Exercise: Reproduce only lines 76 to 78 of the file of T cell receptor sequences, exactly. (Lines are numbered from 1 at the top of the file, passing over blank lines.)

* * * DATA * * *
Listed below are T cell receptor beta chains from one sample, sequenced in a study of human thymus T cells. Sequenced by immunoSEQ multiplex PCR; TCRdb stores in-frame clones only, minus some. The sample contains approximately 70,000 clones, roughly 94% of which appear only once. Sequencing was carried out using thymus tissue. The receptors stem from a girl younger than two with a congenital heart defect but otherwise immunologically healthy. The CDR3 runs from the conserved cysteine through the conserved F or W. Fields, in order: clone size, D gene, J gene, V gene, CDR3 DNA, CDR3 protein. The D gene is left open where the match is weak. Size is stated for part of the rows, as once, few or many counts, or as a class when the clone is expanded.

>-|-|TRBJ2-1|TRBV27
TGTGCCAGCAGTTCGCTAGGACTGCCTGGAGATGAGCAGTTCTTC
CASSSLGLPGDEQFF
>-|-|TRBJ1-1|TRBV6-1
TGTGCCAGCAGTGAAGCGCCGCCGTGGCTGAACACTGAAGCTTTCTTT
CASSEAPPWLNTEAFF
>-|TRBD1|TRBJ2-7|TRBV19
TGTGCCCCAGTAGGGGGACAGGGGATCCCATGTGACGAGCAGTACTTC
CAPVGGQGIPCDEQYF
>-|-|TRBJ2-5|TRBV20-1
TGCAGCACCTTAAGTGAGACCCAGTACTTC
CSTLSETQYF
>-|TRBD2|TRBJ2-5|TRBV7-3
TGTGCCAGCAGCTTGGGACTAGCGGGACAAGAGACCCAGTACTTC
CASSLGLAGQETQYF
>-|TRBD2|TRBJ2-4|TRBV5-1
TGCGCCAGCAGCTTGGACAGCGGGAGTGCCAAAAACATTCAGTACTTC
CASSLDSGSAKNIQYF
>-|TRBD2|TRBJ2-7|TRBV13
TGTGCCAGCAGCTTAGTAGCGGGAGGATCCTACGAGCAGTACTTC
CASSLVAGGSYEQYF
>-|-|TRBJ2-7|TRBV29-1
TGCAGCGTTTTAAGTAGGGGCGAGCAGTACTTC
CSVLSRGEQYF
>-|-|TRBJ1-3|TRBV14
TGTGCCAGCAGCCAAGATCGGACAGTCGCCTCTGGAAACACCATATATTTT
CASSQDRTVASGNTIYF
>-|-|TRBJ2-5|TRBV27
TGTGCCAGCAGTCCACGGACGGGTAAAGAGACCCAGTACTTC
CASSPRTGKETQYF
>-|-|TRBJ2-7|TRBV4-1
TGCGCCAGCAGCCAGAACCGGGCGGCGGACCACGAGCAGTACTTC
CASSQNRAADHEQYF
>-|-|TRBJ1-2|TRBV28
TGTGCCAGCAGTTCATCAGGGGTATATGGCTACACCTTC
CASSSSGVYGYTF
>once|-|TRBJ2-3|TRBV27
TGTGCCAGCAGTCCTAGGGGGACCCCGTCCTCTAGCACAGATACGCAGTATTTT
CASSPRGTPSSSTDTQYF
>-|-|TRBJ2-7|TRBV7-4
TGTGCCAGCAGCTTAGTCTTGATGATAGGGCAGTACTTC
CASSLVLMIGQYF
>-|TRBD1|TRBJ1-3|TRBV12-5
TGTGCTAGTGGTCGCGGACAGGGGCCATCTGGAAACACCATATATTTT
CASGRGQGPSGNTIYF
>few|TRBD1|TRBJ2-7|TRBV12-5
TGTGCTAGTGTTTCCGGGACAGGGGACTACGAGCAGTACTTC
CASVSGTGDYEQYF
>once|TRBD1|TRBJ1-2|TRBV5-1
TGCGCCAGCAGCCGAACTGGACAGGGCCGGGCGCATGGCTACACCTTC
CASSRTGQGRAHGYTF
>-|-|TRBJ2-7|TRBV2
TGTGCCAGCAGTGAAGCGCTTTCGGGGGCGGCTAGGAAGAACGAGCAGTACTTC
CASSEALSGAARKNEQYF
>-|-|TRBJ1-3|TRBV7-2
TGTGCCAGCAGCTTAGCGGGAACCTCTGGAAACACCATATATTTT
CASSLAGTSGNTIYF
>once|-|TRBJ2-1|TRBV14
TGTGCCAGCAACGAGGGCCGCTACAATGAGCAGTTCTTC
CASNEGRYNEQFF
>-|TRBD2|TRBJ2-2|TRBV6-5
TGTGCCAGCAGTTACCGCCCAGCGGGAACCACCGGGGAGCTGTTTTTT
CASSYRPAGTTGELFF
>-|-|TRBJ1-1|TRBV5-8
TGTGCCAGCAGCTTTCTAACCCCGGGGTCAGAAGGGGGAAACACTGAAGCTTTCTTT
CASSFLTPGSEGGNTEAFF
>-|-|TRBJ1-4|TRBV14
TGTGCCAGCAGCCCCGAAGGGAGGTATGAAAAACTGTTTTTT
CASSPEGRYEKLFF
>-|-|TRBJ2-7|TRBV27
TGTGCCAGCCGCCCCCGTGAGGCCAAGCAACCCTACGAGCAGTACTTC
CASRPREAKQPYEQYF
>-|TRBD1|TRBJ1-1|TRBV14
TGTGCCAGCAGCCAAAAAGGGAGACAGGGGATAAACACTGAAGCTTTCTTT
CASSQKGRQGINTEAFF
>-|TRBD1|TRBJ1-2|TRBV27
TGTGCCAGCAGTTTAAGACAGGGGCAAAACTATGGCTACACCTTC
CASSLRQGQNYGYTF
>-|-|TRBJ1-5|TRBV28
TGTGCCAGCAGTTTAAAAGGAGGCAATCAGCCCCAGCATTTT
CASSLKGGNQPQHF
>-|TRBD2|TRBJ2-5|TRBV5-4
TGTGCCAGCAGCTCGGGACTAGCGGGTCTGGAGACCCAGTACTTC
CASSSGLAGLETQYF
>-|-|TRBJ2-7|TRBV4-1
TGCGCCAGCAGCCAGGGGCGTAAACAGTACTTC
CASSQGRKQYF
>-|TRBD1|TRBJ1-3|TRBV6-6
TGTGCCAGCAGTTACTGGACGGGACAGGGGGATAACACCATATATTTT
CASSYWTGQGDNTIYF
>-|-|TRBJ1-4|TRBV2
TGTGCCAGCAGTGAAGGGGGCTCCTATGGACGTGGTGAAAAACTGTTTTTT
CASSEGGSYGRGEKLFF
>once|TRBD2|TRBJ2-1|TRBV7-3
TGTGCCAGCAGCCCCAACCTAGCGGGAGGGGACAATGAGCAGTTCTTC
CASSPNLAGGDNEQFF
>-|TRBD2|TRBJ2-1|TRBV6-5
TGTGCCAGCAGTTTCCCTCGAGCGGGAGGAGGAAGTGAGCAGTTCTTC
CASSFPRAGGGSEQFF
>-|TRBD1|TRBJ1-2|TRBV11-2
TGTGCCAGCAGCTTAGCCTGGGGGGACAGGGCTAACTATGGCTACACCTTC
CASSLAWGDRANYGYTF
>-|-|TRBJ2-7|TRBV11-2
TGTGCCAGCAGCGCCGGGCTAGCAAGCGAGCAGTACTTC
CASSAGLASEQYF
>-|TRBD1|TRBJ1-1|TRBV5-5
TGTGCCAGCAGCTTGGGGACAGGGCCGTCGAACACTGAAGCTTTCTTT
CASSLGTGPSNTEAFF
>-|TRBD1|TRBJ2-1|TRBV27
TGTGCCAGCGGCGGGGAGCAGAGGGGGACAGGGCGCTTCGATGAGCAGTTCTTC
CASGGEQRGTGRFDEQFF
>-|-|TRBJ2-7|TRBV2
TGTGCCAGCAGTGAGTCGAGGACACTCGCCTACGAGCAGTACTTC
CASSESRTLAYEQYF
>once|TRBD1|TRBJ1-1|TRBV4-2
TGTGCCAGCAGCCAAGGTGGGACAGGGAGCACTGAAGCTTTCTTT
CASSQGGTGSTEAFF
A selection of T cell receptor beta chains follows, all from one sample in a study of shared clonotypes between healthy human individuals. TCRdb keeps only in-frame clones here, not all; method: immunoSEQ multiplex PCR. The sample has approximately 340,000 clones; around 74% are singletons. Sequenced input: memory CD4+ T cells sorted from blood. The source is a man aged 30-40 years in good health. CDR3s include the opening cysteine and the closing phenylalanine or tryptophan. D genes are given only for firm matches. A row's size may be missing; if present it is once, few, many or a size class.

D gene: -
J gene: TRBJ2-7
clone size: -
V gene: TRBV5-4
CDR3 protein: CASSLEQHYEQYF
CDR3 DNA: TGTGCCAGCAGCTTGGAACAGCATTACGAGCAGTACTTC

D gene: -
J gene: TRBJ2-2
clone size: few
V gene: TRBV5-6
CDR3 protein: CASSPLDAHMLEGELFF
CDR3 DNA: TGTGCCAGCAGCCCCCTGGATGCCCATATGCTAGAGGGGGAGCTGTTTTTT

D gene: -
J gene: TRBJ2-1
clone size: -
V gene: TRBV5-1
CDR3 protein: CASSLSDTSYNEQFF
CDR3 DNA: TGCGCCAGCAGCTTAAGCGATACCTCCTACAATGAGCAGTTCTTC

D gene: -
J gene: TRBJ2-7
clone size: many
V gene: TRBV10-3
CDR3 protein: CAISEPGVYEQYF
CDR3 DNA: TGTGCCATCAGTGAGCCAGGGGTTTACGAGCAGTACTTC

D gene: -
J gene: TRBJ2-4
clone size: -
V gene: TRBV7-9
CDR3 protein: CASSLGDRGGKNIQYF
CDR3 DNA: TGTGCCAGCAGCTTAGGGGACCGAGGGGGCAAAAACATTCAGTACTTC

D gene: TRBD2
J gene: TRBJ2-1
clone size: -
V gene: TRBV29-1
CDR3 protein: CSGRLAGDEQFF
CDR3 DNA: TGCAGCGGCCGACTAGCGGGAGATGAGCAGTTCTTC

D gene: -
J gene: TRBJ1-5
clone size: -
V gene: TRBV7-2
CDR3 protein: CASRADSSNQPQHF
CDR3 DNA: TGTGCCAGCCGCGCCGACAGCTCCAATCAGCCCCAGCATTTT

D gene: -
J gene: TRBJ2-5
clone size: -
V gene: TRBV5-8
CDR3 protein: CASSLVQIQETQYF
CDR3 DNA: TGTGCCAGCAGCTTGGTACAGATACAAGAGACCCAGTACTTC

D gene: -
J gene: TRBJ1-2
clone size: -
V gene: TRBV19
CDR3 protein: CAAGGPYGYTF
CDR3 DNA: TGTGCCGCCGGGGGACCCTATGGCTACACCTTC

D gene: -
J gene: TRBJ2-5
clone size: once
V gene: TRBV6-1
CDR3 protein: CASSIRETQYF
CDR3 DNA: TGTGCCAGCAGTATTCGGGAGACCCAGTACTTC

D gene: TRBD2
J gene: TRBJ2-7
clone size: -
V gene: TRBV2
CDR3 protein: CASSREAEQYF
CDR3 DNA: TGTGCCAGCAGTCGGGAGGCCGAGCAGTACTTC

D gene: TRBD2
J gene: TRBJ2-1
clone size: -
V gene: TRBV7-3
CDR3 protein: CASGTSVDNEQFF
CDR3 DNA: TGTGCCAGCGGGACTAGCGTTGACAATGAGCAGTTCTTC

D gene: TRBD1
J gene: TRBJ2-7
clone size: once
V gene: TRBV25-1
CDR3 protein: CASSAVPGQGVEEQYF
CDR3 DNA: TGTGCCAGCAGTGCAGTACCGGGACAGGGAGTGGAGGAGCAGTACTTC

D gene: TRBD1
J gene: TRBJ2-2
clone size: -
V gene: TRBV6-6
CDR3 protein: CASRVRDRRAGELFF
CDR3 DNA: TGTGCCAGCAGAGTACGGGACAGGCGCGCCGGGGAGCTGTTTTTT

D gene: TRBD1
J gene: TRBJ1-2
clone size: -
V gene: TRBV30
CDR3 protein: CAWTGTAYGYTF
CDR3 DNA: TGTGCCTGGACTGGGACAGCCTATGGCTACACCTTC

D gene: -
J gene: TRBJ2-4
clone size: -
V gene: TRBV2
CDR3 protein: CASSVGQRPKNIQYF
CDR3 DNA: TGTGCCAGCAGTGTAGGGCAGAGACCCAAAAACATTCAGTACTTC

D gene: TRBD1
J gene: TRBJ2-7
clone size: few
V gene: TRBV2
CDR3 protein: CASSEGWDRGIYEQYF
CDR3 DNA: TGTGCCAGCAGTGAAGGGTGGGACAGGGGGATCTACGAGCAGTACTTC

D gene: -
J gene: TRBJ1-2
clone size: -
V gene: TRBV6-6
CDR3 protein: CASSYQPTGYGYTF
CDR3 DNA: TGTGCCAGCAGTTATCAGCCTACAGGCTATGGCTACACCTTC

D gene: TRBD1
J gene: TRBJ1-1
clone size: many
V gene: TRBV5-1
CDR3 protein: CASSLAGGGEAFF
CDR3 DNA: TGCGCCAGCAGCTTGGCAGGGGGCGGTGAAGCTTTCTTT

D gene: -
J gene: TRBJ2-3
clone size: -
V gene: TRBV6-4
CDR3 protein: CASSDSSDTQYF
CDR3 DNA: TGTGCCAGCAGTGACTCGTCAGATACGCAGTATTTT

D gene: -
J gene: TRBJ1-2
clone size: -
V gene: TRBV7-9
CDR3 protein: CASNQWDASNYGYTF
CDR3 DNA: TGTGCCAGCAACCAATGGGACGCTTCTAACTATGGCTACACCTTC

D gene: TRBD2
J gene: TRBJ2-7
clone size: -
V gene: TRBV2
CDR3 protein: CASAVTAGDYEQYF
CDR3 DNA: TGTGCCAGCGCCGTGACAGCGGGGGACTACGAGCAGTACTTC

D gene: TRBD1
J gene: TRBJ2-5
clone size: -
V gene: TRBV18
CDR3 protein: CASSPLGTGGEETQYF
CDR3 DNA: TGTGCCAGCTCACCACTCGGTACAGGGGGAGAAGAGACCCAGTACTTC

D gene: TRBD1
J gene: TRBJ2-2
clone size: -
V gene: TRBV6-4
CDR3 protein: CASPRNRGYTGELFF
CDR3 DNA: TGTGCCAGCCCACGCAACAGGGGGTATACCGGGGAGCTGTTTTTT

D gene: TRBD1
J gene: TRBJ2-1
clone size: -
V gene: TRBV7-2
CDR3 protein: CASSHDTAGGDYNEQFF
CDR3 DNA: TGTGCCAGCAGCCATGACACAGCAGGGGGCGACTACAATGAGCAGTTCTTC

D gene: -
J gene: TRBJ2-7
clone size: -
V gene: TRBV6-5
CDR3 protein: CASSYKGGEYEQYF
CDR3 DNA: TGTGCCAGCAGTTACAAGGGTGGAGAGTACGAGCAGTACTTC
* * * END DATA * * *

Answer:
CASSQKGRQGINTEAFF
>-|TRBD1|TRBJ1-2|TRBV27
TGTGCCAGCAGTTTAAGACAGGGGCAAAACTATGGCTACACCTTC